Why I haven’t quit teaching… yet

  • Why I haven’t quit teaching… yet

Ten years on, and I still enjoy teaching. Am I crazy? I know, I know… it’s difficult to believe that after ten years in the teaching profession I still eagerly anticipate the challenges that will face me as I make the morning commute to work. Rewind a decade and I could never have imagined being in the same school for five years, let alone twice that! Yet here I am, conjuring up innovative methods to deliver intricate topics to teenagers, planning whole school events, managing behaviour, dealing with curriculum change and yes, finding the time to write this article to share my experience, too.

Behaviour isn’t everything

I’ve always wanted to be a teacher and at the beginning of my practice – like many of you reading this, I imagine – I stocked up on the latest books on behaviour and classroom management as I was under the impression that as long as I could get the kids to behave, that would be half the battle won. Of course, that turned out to be not entirely true. However, I’ve learnt that there is so much more to teaching than yearning for a class full of perfectly behaved, angelic students who greet you in unison, hang off your every word and wait with bated breath to copy down the lesson objectives… Sorry, I drifted off for a moment there!

Back to reality: with all the negative press that teenagers receive, one might find it difficult to understand why anyone would be ludicrous enough to enjoy teaching, let alone admit it. The truth is, a teacher sees students at their worst – but also at their very best. Recently, an ex-student popped in to say hi to a few teachers at his old school. He thanked me for teaching him ICT; I thought that was quite polite of him – after all, I’d only taught him in Y7, surely he didn’t remember that far back? But he went on, thanking me for my enthusiasm in lessons (I just remembered being incredibly nervous as I was an NQT, hoping that the students couldn’t smell my fear!) and enabling him to tap into his creative potential. As a result of those lessons – and other subject areas of course – he had decided to pursue graphic design at college. I was pleased that he was happy with his post-16 choice, but more taken aback that he took the time to express his gratitude.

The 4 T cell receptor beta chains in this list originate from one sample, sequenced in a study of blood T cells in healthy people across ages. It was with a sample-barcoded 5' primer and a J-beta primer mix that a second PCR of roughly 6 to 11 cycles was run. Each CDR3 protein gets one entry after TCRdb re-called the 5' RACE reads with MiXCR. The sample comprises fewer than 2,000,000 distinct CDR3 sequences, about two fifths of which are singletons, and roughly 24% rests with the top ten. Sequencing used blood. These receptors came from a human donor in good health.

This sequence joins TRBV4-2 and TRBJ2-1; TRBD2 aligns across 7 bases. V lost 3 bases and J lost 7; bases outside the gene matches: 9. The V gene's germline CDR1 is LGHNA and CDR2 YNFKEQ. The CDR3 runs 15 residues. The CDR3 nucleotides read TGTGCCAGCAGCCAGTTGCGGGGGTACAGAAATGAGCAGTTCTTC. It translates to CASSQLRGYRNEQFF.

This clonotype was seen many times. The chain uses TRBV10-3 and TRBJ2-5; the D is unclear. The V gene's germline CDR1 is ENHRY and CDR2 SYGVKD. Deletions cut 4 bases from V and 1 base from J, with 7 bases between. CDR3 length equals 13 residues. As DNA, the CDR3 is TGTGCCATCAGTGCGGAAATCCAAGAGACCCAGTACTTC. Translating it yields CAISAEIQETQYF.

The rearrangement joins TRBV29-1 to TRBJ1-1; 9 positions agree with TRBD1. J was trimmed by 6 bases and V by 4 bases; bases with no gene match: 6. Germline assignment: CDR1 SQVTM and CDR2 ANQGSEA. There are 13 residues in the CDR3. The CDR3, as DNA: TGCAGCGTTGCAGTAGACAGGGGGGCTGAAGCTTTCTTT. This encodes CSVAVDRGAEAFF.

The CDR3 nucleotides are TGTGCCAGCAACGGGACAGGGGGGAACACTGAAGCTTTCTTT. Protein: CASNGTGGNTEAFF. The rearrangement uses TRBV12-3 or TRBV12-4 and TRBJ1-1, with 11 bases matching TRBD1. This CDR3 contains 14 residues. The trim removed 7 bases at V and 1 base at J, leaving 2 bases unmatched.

The whole journey

Similarly, I recently bumped into an ex-student working in our local hardware store. She greeted me and proceeded to say, “Miss, I think I should receive some kind of ‘most improved’ award; I was a nightmare at school!”

In my usual ‘teacher-like’ manner, I replied, “No, you weren’t that bad” – but it was said in a very high-pitched voice, accompanied by nervous laughter. If truth be told, seeing students develop from an insecure or troubled start to a confident, reflective and affable young adult is what really makes it all worthwhile. And no matter how long it takes, it’s always worth the wait.

Teaching is so much more than just planning a lesson, marking work and returning the results to students. It’s being a member of a profession that encompasses the culture of the institution and the students’ journey from start to finish, and beyond. So, to return to the beginning: ten years on, and I still enjoy my job. Am I crazy? No: I’m a teacher, and proud of it.

About the author

Eileen Bryan is an assistant headteacher at St Paul’s Academy in Abbey Wood.